• Segregation studies (e.g., familial hyper-cholesterolemia): fit math models to family data
    • Linkage studies (e.g., Alzheimer disease in N = 2,000 Venezuelan pedigree): fit math models to family data with markers
    • Candidate gene studies (e.g., D5 receptor in schizophrenia), gene cloning & identification
    • Animal studies
      • e.g. “Knockout” studies in the mouse
  • 12. Heston Adoption Study
    • Design: adopted-away offspring
      • Schizophrenic mothers
      • Psychiatrically normal controls
    • Dependent variable: rate of schizophrenia
      • Also look at “schizoid” personality
    • Result: big rate in at-risk adoptees, zero in controls
    • Criticism: diagnoses not blind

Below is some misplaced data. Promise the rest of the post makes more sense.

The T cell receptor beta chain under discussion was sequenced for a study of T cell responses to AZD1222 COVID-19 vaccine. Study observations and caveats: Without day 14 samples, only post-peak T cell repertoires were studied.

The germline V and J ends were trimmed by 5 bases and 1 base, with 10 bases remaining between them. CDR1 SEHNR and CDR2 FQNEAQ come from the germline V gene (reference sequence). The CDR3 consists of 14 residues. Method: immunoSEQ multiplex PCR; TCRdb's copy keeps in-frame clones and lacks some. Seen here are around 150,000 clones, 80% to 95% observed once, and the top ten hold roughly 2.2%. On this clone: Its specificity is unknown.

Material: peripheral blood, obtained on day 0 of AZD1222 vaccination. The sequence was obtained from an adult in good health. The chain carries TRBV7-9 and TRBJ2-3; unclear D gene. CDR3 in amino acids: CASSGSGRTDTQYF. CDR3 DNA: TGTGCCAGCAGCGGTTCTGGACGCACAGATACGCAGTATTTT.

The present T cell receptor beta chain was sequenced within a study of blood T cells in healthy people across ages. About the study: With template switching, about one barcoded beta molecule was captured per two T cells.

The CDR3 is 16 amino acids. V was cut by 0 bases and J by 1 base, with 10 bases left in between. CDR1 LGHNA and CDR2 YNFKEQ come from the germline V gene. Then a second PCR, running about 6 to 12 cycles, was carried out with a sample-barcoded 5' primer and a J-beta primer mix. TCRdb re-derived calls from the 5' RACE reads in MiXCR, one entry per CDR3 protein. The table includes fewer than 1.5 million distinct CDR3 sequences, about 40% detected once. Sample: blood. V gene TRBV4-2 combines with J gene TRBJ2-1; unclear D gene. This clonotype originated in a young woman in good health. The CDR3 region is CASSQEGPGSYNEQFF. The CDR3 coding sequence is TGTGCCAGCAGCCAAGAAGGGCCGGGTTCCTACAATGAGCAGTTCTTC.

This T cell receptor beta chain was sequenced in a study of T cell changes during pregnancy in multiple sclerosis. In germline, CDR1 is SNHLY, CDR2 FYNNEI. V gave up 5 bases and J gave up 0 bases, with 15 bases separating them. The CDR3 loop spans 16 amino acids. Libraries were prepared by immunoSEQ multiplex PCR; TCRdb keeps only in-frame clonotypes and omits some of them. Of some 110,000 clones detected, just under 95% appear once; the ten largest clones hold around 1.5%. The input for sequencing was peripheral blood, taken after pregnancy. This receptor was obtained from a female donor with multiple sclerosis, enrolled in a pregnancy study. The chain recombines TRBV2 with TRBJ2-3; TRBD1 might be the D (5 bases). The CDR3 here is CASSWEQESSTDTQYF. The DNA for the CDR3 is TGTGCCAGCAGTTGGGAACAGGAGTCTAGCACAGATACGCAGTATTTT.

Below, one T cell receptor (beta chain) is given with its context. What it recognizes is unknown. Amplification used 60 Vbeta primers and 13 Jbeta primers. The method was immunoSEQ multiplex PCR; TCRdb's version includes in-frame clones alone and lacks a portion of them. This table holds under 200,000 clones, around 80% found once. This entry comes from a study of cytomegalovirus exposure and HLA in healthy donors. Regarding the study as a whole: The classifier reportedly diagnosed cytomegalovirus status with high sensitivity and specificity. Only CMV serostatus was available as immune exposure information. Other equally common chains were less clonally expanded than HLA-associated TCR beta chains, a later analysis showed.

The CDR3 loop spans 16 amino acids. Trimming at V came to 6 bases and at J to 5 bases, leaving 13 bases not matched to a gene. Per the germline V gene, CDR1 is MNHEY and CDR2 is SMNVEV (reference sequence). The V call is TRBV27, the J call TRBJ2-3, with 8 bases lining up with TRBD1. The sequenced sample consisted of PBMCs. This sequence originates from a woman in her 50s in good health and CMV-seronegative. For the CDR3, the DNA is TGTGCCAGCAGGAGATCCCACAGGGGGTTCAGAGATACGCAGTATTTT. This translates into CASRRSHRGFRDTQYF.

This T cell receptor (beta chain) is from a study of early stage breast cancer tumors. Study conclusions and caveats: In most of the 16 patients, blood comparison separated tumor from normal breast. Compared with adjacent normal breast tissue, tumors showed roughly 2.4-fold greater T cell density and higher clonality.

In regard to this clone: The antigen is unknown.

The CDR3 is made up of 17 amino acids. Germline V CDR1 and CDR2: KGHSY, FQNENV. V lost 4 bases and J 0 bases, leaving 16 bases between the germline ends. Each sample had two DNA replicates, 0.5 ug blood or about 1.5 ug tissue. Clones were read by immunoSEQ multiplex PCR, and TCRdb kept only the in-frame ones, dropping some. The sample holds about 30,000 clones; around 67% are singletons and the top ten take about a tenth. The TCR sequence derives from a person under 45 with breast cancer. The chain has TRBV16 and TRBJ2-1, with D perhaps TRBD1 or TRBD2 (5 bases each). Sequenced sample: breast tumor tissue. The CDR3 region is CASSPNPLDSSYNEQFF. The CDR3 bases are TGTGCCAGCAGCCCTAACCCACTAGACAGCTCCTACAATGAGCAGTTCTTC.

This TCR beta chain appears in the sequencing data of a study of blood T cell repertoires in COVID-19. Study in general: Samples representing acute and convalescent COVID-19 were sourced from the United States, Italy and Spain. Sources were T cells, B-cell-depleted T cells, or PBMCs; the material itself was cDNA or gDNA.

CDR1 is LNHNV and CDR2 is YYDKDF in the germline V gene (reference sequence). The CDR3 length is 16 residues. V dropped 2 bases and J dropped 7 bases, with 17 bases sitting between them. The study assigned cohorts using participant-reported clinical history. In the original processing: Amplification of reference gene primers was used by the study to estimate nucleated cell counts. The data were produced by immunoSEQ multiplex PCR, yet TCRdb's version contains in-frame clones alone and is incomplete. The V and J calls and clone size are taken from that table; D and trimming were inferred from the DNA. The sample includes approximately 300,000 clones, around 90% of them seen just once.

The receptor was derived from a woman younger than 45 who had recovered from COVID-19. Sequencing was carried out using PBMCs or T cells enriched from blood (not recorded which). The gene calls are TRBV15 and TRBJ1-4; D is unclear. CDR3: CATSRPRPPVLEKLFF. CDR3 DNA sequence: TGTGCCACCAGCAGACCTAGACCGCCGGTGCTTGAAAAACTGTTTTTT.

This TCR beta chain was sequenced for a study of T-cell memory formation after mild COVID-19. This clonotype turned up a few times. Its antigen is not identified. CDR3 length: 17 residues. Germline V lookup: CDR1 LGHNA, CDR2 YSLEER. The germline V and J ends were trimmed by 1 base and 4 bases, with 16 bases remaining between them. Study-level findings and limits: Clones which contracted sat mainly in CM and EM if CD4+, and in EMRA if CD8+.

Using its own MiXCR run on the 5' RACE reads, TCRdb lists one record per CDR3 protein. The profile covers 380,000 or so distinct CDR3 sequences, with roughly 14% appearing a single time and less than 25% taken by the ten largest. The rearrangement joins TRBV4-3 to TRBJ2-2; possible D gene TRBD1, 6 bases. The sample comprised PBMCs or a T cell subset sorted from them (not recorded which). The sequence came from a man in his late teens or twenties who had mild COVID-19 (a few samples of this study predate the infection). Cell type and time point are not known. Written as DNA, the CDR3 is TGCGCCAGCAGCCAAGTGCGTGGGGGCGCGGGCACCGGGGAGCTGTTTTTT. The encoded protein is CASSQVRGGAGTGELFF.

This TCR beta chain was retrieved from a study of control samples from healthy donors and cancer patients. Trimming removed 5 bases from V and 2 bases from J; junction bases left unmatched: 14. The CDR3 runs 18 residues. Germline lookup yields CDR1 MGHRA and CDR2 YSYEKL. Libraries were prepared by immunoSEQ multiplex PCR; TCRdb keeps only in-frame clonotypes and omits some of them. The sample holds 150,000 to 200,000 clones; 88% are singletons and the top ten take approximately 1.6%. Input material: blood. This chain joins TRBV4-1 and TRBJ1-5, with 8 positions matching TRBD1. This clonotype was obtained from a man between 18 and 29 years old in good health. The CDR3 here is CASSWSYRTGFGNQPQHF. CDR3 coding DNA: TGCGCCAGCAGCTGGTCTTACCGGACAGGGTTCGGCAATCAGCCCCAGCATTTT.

• 13. Subsequent Copenhagen Adoption Studies
    • Adopted-away design (Rosenthal)
    • Biological vs. adoptive relatives of schizophrenic & control adoptees design (Kety)
    • Cross-fostering design (Wender)
      • Didn’t really get off the ground---too hard to find schizophrenic adoptive parents
  • 14. How Much Effect? Twin Studies
    • Twin studies from 1920’s to today
    • Every study shows r MZ > r DZ
    • Average heritability about .42 (bipolar is higher, about .7)
    • Older studies (inpatients) give higher heritability than newer studies (more outpatients), e.g., h 2 = .7
    • Severity predicts risk to co-twin
  • 15. Segregation Studies
    • In schizophrenia, segregation analyses (i.e., analyses of fit of family distribution of illness data, to genetic models) hasn’t convinced most that there’s a common single major gene for schizophrenia